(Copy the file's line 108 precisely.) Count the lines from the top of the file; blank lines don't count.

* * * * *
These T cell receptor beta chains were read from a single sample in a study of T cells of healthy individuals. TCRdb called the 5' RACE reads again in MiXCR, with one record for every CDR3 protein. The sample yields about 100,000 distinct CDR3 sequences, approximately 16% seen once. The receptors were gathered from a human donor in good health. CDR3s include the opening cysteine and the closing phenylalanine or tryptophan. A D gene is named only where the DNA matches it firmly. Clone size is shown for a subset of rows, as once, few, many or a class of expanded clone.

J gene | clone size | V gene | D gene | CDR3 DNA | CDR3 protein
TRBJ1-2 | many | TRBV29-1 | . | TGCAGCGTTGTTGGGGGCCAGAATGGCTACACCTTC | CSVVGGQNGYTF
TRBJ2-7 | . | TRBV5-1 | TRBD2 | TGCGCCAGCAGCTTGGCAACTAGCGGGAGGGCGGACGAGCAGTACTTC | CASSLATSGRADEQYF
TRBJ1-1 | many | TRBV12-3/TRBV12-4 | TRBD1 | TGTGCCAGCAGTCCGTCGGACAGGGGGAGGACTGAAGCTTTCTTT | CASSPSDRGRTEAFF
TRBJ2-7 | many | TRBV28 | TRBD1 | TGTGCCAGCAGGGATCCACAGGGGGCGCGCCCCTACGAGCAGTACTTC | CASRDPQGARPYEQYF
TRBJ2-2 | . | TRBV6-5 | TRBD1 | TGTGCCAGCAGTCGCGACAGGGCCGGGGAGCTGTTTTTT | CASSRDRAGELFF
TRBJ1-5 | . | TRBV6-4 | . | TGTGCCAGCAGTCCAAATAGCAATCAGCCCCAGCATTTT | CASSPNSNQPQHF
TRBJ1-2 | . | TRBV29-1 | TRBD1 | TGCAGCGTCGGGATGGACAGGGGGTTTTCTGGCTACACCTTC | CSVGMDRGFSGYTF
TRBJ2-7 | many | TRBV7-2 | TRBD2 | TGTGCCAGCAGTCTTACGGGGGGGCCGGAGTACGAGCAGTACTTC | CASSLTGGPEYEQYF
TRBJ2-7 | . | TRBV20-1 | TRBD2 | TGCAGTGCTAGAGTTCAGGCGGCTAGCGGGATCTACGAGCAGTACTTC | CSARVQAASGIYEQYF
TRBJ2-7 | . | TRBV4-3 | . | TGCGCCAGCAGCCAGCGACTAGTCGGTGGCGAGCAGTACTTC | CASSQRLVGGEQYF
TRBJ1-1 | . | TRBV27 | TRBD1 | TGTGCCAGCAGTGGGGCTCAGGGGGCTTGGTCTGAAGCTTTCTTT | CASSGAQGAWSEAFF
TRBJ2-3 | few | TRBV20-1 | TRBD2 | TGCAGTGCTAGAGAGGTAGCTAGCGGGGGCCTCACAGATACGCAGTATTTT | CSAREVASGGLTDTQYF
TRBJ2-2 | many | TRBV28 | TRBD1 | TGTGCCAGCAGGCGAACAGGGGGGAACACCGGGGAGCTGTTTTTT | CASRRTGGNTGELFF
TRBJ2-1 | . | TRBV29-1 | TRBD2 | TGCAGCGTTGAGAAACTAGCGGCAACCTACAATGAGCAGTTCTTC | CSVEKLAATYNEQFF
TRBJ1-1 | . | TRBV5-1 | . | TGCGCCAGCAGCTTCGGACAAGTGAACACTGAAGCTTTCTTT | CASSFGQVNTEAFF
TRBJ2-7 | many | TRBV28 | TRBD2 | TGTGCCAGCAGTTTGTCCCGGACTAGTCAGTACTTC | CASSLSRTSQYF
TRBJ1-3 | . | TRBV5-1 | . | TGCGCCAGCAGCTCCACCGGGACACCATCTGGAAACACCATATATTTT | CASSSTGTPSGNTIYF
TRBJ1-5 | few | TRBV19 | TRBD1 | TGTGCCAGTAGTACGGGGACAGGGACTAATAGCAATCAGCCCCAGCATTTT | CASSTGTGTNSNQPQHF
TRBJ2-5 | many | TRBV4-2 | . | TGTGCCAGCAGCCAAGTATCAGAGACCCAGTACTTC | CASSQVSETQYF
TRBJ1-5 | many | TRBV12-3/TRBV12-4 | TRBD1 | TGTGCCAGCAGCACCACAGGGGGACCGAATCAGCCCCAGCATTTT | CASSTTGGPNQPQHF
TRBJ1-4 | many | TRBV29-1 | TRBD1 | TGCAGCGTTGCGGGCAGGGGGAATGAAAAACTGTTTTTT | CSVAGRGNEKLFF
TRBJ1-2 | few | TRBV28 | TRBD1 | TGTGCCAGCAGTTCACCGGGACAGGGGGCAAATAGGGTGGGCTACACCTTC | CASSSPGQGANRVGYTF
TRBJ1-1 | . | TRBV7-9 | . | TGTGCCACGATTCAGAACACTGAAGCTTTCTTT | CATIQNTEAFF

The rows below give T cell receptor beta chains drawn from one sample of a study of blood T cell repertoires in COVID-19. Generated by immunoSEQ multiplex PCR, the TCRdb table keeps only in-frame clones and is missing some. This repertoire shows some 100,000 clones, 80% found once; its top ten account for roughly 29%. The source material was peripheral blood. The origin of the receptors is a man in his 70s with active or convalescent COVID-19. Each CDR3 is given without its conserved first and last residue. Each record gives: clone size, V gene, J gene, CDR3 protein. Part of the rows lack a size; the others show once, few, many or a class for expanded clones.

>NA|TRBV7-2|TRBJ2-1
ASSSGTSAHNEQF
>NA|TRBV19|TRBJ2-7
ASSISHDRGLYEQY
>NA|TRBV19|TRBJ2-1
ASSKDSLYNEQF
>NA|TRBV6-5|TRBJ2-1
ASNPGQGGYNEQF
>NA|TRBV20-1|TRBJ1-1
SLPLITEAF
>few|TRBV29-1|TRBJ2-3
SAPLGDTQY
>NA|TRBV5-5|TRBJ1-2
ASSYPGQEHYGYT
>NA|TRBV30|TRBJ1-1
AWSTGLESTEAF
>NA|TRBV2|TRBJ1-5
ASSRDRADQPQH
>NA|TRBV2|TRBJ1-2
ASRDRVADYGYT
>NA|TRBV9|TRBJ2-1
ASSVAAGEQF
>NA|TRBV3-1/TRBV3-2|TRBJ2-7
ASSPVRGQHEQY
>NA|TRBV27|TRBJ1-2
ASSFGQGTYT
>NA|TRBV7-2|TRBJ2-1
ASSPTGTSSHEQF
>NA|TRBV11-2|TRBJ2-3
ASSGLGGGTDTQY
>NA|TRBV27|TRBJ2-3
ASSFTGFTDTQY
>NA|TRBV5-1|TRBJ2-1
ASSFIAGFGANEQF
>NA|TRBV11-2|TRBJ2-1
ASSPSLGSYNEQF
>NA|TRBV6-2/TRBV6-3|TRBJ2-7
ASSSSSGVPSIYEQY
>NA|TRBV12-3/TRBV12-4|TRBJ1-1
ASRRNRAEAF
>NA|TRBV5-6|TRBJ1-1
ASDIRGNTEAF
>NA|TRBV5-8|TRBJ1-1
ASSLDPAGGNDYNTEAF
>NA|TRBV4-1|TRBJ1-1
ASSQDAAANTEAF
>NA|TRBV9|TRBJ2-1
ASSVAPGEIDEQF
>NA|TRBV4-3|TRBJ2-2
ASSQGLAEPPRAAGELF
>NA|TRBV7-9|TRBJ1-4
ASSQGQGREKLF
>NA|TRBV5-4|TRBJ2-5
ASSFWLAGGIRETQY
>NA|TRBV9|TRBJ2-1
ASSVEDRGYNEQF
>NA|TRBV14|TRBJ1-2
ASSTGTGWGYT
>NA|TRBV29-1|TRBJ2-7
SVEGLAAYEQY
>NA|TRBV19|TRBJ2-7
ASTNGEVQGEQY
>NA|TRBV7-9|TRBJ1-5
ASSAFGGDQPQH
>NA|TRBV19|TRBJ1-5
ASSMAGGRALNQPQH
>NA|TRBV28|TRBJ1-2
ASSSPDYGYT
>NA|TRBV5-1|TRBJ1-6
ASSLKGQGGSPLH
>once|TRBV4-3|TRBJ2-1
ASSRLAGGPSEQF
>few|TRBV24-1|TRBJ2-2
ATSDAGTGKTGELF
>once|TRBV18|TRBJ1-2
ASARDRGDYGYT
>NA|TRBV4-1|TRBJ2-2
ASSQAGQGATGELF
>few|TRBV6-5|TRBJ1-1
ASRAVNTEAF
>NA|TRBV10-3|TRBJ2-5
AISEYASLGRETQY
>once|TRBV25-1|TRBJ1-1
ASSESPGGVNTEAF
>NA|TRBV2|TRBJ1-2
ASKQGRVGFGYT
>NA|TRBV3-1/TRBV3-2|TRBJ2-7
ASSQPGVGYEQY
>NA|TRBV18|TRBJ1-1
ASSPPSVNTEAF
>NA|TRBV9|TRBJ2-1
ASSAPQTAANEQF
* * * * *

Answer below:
AISEYASLGRETQY